Background reading helps a person better understand the larger story, within which local history everywhere is embedded
I’ve recently been reading a book by Aldous Huxley as well as several books about the Second World War. When I read such books, I gain a better understanding of events – local events and world events – connected with the fascinating and engaging history of the Small Arms Inspection Building in Mississauga.
I’ve been following the ongoing repurposing of the latter building for many years.
Stories connected with the building – and the history (and ongoing, community-driven restoration and redevelopment) of the surrounding land extending to the Lake Ontario waterfront – are among the most interesting and inspiring stories that I had the great pleasure of learning about, during the twenty-one years that we lived in Long Branch before we moved away.
The books that I’ve been recently reading, by way of background reading that helps me better understand the larger story, within which local history everywhere is embedded, include (among others):
Genocide: A World History (2017)
An American Genocide: The United States and the California Indian Catastrophe, 1846-1873 (2016)
Fires of Hatred: Ethnic Cleansing in Twentieth-Century Europe (2001)
Beyond Totalitarianism: Stalinism and Nazism Compared (2009)
Past and Present: The challenges of Modernity, from the Pre-Victorians to the Postmodernists (2017)
Ordinary Men: Reserve Police Battalion 101 and the Final Solution in Poland (2017)
The Cut Out Girl: A Story of War and Family, Lost and Found (2018)
Collected Memories: Holocaust History and Postwar Testimony (2003)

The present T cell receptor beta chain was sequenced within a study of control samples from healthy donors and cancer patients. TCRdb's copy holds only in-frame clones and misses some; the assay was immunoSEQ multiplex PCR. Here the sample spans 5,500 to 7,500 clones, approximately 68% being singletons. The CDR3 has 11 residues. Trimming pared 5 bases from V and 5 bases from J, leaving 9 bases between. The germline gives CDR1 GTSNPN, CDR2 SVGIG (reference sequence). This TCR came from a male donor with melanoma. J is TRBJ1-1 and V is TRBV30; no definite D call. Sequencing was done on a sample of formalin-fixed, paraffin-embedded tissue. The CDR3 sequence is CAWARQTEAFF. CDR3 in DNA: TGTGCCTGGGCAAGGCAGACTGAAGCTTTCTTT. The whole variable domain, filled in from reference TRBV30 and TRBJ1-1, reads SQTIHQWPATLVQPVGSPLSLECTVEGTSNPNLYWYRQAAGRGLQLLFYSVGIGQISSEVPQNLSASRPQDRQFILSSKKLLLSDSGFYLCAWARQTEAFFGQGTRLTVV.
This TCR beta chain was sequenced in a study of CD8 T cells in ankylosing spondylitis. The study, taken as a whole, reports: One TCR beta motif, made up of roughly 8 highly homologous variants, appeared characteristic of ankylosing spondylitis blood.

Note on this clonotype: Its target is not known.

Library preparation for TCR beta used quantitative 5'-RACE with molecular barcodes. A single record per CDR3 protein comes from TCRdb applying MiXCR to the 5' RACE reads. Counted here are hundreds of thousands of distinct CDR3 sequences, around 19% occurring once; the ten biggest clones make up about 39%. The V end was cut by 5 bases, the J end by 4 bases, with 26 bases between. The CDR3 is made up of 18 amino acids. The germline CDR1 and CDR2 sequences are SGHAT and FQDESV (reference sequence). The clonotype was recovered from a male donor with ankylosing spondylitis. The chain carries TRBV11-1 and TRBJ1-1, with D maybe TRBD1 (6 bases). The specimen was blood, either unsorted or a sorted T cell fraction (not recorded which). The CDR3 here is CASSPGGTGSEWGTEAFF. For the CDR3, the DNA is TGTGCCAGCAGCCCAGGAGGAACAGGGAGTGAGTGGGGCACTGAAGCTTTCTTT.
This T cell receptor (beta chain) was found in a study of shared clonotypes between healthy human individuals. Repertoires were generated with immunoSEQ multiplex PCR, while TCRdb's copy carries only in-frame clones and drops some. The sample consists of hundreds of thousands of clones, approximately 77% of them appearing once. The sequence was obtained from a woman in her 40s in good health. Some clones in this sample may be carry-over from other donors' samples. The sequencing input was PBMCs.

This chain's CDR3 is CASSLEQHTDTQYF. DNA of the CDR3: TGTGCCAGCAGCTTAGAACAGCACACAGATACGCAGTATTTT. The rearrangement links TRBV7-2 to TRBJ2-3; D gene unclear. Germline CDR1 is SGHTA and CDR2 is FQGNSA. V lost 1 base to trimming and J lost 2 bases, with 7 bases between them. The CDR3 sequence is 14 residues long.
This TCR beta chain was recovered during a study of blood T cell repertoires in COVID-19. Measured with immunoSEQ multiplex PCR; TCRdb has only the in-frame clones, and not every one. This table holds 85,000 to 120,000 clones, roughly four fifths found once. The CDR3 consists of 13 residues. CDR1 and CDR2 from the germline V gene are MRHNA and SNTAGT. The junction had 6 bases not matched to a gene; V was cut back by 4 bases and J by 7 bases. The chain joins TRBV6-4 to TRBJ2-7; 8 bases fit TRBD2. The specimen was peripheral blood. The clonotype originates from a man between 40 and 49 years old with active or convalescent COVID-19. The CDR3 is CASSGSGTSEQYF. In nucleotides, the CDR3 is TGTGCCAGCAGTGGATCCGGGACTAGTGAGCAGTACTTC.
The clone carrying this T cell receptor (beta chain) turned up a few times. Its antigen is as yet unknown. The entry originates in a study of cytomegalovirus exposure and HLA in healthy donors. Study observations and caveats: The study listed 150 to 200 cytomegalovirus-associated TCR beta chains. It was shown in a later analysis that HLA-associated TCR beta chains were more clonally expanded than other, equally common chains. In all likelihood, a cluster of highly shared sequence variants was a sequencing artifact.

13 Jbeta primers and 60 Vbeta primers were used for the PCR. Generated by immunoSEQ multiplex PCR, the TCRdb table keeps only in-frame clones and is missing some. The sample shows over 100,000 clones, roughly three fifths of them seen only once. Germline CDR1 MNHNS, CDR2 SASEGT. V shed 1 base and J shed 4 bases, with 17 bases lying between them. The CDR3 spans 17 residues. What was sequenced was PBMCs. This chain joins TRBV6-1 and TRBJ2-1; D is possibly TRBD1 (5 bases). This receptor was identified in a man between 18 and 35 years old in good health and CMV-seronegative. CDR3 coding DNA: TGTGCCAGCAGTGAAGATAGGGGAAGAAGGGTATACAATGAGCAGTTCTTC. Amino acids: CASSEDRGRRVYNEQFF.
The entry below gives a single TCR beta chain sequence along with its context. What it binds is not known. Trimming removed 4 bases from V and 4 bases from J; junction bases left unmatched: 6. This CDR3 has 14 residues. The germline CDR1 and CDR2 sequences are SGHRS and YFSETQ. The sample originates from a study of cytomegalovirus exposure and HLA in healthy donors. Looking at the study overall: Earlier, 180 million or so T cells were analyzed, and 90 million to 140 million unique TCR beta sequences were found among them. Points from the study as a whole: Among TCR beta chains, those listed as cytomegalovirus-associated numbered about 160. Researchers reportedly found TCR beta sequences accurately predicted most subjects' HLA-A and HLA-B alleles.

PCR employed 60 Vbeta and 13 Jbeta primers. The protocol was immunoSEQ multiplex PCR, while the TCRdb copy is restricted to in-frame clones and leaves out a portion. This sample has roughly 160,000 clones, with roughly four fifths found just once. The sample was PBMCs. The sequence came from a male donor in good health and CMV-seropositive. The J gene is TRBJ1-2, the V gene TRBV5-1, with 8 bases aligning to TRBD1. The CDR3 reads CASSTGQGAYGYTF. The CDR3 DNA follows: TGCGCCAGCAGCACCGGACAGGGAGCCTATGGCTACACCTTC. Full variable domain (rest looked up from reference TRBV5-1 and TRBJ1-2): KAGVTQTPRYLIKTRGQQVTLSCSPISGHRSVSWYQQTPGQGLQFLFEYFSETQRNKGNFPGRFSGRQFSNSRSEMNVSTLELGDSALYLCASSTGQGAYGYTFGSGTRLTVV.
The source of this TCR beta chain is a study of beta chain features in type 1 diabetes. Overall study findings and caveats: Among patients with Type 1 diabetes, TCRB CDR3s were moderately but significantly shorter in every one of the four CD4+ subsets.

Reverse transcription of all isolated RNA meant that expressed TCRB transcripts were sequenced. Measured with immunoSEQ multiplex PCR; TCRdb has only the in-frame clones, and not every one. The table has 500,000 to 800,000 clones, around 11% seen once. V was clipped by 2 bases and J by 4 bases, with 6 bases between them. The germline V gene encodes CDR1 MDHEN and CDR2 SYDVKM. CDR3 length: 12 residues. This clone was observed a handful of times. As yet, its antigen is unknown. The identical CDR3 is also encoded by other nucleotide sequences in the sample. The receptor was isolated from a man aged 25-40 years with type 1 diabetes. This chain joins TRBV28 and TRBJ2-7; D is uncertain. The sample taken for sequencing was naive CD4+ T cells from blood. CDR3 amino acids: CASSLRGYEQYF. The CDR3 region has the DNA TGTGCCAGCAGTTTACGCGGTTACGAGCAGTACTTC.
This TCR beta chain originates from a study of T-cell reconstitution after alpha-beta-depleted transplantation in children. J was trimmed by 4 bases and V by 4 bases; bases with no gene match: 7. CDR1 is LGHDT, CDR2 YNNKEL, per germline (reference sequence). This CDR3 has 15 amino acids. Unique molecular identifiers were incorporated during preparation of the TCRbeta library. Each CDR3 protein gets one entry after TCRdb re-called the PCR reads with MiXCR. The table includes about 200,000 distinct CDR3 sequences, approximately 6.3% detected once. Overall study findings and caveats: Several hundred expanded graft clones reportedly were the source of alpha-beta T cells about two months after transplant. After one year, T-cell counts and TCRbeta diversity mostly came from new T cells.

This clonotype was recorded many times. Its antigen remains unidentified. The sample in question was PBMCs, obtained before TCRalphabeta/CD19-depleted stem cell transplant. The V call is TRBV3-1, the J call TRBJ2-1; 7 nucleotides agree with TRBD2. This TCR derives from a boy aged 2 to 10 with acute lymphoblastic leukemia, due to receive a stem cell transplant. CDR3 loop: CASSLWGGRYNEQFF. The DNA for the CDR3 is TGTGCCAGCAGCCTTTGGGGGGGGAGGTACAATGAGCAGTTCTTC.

Nationalism and modernity
I feel most fortunate to have the opportunity to read such books intensively and in depth. They help me better understand how first-rate historians – and first-rate nonfiction writers everywhere – go about their work. I read library books for several months at a time, after which I forget about such reading and turn to other things.
I’ve found it of interest to learn about the applicability – and the drawbacks – of the concept of totalitarianism in relation to the history of Nazi Germany and Stalinist Russia.
As well, I’ve learned some things about the distinction (and the overlap) between ethnic cleansing and genocide. Equally of interest are history-related overviews regarding the documentation and interpretation of events, from the First World War to the 1950s and beyond, in Eastern Europe.
The latter events – I refer in particular to Eastern Europe – have had a strong impact on mindsets, worldviews, and actions affecting people around the world.
The above-noted books offer a person the opportunity to arrive at a systematic understanding of what has occurred in Eastern Europe in the past century and more, and what the consequences of such occurrences have been.
Among other things, the books highlight the close relationship between nationalism and modernity. They also deal with high-level historical decision making and with historical events, lethal and otherwise, involving everyday individuals, families, and communities. Both levels of analysis are important, if we seek to arrive at a well-rounded understanding of history.
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